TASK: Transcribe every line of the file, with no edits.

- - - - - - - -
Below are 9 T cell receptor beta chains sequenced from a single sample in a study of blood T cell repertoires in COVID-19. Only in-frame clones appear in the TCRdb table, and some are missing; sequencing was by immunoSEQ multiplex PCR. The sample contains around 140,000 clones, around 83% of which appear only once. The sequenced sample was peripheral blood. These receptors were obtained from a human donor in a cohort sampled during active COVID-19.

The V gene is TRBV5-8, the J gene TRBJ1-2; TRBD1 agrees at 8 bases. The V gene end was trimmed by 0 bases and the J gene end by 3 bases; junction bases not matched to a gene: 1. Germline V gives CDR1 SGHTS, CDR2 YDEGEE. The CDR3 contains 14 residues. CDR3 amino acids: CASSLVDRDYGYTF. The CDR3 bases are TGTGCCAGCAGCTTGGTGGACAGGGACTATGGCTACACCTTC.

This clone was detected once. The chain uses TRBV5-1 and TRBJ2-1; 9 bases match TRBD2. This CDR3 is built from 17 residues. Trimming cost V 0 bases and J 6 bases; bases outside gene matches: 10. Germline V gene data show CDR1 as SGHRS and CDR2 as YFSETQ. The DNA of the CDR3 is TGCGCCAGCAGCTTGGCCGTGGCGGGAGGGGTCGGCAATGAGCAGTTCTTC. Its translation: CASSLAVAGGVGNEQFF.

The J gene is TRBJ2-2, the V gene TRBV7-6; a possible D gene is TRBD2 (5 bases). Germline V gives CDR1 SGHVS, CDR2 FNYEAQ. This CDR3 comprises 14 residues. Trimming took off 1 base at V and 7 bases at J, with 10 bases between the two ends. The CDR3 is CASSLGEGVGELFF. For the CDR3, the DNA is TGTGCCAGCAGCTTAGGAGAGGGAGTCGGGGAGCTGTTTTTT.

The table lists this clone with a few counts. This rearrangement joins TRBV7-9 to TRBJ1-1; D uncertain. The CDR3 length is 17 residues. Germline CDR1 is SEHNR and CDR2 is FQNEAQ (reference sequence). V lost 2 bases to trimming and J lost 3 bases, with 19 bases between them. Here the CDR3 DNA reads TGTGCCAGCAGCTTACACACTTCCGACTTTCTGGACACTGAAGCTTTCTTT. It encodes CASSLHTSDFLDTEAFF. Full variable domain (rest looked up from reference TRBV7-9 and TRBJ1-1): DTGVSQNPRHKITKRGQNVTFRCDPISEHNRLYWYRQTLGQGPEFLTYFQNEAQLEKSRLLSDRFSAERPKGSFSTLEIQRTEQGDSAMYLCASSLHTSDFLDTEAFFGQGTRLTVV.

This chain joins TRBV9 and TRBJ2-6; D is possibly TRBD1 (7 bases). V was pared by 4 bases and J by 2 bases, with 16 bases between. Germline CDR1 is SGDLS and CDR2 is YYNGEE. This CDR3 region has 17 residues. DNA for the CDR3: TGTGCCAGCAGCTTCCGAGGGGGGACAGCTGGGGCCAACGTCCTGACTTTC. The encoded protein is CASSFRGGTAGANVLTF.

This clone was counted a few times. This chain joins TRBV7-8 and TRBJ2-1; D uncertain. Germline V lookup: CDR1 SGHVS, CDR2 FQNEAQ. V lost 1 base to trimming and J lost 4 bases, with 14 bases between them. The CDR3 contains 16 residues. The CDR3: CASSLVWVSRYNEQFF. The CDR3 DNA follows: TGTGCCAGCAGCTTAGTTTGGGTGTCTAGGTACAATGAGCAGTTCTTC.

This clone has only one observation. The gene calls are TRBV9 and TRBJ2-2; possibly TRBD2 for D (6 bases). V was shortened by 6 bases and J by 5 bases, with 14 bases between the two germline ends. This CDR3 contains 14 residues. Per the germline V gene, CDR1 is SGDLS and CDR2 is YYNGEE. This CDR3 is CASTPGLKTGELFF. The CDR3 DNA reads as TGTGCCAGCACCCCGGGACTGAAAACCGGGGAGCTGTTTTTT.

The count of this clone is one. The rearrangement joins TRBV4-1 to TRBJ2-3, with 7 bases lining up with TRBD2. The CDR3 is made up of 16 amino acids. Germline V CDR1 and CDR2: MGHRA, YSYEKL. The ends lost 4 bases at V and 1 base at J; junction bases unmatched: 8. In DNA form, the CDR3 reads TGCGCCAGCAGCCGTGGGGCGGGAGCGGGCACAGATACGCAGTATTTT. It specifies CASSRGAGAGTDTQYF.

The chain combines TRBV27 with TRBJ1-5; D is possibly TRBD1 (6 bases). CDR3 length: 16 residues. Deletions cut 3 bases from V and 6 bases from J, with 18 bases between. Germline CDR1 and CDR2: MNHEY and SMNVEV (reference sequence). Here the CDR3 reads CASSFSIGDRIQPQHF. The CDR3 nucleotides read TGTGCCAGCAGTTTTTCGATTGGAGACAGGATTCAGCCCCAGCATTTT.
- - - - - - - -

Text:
Below are 9 T cell receptor beta chains sequenced from a single sample in a study of blood T cell repertoires in COVID-19. Only in-frame clones appear in the TCRdb table, and some are missing; sequencing was by immunoSEQ multiplex PCR. The sample contains around 140,000 clones, around 83% of which appear only once. The sequenced sample was peripheral blood. These receptors were obtained from a human donor in a cohort sampled during active COVID-19.

The V gene is TRBV5-8, the J gene TRBJ1-2; TRBD1 agrees at 8 bases. The V gene end was trimmed by 0 bases and the J gene end by 3 bases; junction bases not matched to a gene: 1. Germline V gives CDR1 SGHTS, CDR2 YDEGEE. The CDR3 contains 14 residues. CDR3 amino acids: CASSLVDRDYGYTF. The CDR3 bases are TGTGCCAGCAGCTTGGTGGACAGGGACTATGGCTACACCTTC.

This clone was detected once. The chain uses TRBV5-1 and TRBJ2-1; 9 bases match TRBD2. This CDR3 is built from 17 residues. Trimming cost V 0 bases and J 6 bases; bases outside gene matches: 10. Germline V gene data show CDR1 as SGHRS and CDR2 as YFSETQ. The DNA of the CDR3 is TGCGCCAGCAGCTTGGCCGTGGCGGGAGGGGTCGGCAATGAGCAGTTCTTC. Its translation: CASSLAVAGGVGNEQFF.

The J gene is TRBJ2-2, the V gene TRBV7-6; a possible D gene is TRBD2 (5 bases). Germline V gives CDR1 SGHVS, CDR2 FNYEAQ. This CDR3 comprises 14 residues. Trimming took off 1 base at V and 7 bases at J, with 10 bases between the two ends. The CDR3 is CASSLGEGVGELFF. For the CDR3, the DNA is TGTGCCAGCAGCTTAGGAGAGGGAGTCGGGGAGCTGTTTTTT.

The table lists this clone with a few counts. This rearrangement joins TRBV7-9 to TRBJ1-1; D uncertain. The CDR3 length is 17 residues. Germline CDR1 is SEHNR and CDR2 is FQNEAQ (reference sequence). V lost 2 bases to trimming and J lost 3 bases, with 19 bases between them. Here the CDR3 DNA reads TGTGCCAGCAGCTTACACACTTCCGACTTTCTGGACACTGAAGCTTTCTTT. It encodes CASSLHTSDFLDTEAFF. Full variable domain (rest looked up from reference TRBV7-9 and TRBJ1-1): DTGVSQNPRHKITKRGQNVTFRCDPISEHNRLYWYRQTLGQGPEFLTYFQNEAQLEKSRLLSDRFSAERPKGSFSTLEIQRTEQGDSAMYLCASSLHTSDFLDTEAFFGQGTRLTVV.

This chain joins TRBV9 and TRBJ2-6; D is possibly TRBD1 (7 bases). V was pared by 4 bases and J by 2 bases, with 16 bases between. Germline CDR1 is SGDLS and CDR2 is YYNGEE. This CDR3 region has 17 residues. DNA for the CDR3: TGTGCCAGCAGCTTCCGAGGGGGGACAGCTGGGGCCAACGTCCTGACTTTC. The encoded protein is CASSFRGGTAGANVLTF.

This clone was counted a few times. This chain joins TRBV7-8 and TRBJ2-1; D uncertain. Germline V lookup: CDR1 SGHVS, CDR2 FQNEAQ. V lost 1 base to trimming and J lost 4 bases, with 14 bases between them. The CDR3 contains 16 residues. The CDR3: CASSLVWVSRYNEQFF. The CDR3 DNA follows: TGTGCCAGCAGCTTAGTTTGGGTGTCTAGGTACAATGAGCAGTTCTTC.

This clone has only one observation. The gene calls are TRBV9 and TRBJ2-2; possibly TRBD2 for D (6 bases). V was shortened by 6 bases and J by 5 bases, with 14 bases between the two germline ends. This CDR3 contains 14 residues. Per the germline V gene, CDR1 is SGDLS and CDR2 is YYNGEE. This CDR3 is CASTPGLKTGELFF. The CDR3 DNA reads as TGTGCCAGCACCCCGGGACTGAAAACCGGGGAGCTGTTTTTT.

The count of this clone is one. The rearrangement joins TRBV4-1 to TRBJ2-3, with 7 bases lining up with TRBD2. The CDR3 is made up of 16 amino acids. Germline V CDR1 and CDR2: MGHRA, YSYEKL. The ends lost 4 bases at V and 1 base at J; junction bases unmatched: 8. In DNA form, the CDR3 reads TGCGCCAGCAGCCGTGGGGCGGGAGCGGGCACAGATACGCAGTATTTT. It specifies CASSRGAGAGTDTQYF.

The chain combines TRBV27 with TRBJ1-5; D is possibly TRBD1 (6 bases). CDR3 length: 16 residues. Deletions cut 3 bases from V and 6 bases from J, with 18 bases between. Germline CDR1 and CDR2: MNHEY and SMNVEV (reference sequence). Here the CDR3 reads CASSFSIGDRIQPQHF. The CDR3 nucleotides read TGTGCCAGCAGTTTTTCGATTGGAGACAGGATTCAGCCCCAGCATTTT.